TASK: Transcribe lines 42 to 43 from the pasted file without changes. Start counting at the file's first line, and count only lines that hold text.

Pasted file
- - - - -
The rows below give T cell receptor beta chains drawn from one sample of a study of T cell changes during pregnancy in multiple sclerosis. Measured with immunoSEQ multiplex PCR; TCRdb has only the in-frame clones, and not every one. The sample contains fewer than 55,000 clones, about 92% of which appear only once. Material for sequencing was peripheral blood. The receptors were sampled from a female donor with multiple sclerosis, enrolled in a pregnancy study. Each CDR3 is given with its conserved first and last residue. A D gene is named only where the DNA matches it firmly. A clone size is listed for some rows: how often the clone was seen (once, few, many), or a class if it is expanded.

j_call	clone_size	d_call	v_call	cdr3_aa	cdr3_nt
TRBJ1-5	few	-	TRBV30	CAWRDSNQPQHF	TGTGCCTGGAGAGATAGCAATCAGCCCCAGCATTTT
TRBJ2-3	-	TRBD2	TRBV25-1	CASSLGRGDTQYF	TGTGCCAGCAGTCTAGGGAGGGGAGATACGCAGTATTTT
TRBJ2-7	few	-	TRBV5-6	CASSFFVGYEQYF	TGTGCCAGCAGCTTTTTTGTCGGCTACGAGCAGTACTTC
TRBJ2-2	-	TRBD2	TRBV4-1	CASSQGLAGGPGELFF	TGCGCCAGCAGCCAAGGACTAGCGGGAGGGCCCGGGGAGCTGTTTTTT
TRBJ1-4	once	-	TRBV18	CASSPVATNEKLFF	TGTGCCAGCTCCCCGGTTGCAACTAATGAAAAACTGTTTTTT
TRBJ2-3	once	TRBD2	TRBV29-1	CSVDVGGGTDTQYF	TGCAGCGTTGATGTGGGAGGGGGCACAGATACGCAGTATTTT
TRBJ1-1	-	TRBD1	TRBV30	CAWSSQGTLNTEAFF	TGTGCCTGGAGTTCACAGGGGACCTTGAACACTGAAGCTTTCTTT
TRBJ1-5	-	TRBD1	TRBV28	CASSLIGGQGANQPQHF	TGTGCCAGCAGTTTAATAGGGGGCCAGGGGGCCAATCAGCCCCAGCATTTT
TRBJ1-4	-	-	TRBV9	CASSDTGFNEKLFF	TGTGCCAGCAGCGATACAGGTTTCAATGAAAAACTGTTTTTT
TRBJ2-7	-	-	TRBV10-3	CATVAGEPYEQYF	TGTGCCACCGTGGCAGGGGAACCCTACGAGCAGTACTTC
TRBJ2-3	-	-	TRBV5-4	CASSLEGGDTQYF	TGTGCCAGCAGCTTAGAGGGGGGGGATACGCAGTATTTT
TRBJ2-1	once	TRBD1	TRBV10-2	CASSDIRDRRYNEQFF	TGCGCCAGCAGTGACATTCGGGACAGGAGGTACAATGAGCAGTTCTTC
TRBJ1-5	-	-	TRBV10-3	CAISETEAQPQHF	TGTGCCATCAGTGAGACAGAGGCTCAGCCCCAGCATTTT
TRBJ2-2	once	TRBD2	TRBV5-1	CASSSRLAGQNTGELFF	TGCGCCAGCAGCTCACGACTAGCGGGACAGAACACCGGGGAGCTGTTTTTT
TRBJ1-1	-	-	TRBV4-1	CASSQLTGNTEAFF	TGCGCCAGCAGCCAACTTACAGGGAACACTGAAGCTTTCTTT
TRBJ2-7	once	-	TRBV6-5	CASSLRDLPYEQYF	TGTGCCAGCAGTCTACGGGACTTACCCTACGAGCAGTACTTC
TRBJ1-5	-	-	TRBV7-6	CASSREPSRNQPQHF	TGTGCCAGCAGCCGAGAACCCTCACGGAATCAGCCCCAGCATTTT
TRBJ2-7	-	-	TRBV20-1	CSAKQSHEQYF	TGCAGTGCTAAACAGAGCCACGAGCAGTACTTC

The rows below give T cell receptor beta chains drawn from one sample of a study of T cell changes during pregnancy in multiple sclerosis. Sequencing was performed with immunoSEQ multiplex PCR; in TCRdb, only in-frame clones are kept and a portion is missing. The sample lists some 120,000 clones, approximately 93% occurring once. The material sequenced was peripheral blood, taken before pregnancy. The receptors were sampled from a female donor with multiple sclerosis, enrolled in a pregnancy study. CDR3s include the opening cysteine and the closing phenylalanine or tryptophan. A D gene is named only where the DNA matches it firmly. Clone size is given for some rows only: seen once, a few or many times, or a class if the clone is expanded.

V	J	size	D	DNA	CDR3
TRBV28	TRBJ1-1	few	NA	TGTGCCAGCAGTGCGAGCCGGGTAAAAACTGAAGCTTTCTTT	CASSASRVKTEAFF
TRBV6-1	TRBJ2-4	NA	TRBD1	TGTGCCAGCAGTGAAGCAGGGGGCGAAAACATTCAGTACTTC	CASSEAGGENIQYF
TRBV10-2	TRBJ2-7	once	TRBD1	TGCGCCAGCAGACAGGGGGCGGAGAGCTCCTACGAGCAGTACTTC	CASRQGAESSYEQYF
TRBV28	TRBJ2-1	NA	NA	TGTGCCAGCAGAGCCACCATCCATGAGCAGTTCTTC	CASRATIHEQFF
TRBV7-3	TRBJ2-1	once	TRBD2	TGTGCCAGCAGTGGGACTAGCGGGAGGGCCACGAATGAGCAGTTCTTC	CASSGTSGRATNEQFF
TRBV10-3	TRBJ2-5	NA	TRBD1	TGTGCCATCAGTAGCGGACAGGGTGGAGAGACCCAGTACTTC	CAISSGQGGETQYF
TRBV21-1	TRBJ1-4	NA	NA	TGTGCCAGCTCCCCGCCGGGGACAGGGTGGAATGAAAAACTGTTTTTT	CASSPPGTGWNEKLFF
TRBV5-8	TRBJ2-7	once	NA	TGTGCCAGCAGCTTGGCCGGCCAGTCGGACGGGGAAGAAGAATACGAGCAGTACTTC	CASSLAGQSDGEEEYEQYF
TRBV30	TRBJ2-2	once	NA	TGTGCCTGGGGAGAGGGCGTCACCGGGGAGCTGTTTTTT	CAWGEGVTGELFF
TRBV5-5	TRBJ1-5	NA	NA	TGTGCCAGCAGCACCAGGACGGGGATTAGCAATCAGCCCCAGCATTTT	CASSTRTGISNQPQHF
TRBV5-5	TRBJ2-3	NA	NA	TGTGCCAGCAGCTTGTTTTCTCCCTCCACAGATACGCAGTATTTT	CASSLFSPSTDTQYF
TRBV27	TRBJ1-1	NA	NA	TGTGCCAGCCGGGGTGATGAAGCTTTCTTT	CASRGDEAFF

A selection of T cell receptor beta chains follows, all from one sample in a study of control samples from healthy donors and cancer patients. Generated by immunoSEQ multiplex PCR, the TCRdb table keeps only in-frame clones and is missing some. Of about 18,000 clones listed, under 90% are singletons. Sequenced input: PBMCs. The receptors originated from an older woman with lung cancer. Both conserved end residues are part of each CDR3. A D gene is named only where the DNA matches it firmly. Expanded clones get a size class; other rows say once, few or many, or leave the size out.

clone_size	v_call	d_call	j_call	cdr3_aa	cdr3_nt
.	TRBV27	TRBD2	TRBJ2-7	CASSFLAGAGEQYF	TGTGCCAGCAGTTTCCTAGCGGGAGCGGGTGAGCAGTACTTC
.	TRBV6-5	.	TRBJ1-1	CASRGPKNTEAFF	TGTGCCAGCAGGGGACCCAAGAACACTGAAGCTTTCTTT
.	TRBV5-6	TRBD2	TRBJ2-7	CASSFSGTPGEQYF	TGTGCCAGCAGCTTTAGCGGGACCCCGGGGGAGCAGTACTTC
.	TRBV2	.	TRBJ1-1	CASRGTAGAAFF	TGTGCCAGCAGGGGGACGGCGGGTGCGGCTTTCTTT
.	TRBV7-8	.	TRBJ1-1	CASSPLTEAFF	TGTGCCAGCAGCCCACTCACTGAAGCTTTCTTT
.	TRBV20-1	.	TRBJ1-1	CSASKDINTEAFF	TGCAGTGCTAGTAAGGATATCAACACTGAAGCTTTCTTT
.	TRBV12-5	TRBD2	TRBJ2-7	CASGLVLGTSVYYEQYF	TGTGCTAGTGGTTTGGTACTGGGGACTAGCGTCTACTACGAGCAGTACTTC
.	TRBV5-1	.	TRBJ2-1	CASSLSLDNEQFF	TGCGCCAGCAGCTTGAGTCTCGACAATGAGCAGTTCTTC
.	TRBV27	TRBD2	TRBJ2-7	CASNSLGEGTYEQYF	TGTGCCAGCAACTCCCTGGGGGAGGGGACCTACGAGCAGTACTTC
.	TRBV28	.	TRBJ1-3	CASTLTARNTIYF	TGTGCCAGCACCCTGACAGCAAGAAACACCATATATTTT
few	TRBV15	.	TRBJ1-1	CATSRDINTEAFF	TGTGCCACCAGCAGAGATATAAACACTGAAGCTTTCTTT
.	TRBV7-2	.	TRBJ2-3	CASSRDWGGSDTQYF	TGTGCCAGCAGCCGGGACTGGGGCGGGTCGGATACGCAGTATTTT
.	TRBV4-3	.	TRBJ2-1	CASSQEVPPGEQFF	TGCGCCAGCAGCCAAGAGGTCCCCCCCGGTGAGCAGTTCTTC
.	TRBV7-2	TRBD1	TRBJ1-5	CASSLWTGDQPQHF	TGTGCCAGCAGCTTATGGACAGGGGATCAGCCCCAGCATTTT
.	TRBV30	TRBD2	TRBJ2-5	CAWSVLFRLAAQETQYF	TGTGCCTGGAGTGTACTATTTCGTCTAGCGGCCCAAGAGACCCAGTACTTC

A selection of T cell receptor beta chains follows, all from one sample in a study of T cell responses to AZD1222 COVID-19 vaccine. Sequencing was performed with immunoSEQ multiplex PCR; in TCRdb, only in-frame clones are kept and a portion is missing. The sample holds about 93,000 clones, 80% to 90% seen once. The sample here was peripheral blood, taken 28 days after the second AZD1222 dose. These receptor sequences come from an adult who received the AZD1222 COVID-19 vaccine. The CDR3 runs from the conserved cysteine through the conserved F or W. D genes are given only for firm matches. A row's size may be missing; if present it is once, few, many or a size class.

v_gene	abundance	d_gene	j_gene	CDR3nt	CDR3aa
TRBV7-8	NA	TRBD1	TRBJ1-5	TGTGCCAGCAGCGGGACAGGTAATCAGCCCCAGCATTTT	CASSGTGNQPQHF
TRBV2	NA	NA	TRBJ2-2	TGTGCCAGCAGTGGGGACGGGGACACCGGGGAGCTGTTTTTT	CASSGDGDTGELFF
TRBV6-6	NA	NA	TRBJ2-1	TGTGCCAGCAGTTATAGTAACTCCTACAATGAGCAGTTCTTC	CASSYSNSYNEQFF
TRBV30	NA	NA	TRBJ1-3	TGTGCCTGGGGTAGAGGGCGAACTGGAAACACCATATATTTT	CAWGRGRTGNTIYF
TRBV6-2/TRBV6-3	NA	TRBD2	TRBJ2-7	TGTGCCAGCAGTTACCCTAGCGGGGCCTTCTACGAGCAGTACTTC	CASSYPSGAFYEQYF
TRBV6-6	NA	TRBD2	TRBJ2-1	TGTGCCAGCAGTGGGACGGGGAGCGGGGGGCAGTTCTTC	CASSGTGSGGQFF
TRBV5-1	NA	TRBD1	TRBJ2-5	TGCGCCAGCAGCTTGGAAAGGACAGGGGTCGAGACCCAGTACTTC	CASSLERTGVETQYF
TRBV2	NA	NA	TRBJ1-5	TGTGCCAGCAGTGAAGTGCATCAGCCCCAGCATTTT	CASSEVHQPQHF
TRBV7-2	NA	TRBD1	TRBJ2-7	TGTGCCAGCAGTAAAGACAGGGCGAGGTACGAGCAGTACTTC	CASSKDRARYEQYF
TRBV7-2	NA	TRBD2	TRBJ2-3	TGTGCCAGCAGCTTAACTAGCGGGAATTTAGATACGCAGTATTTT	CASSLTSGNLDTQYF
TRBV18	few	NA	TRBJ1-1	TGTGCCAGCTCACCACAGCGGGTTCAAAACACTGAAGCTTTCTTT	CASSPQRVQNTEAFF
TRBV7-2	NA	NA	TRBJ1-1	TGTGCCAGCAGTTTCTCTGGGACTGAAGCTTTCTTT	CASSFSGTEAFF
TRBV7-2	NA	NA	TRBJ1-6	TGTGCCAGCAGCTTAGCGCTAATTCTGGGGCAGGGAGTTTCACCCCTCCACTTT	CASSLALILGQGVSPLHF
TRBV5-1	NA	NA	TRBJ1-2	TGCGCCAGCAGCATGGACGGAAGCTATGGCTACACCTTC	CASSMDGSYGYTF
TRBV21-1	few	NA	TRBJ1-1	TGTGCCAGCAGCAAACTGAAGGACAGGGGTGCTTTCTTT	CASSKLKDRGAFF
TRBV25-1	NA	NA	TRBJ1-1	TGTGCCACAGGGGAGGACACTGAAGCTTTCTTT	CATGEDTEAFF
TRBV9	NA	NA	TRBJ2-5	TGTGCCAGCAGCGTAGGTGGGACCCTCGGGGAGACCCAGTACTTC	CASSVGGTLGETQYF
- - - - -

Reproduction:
.	TRBV20-1	.	TRBJ1-1	CSASKDINTEAFF	TGCAGTGCTAGTAAGGATATCAACACTGAAGCTTTCTTT
.	TRBV12-5	TRBD2	TRBJ2-7	CASGLVLGTSVYYEQYF	TGTGCTAGTGGTTTGGTACTGGGGACTAGCGTCTACTACGAGCAGTACTTC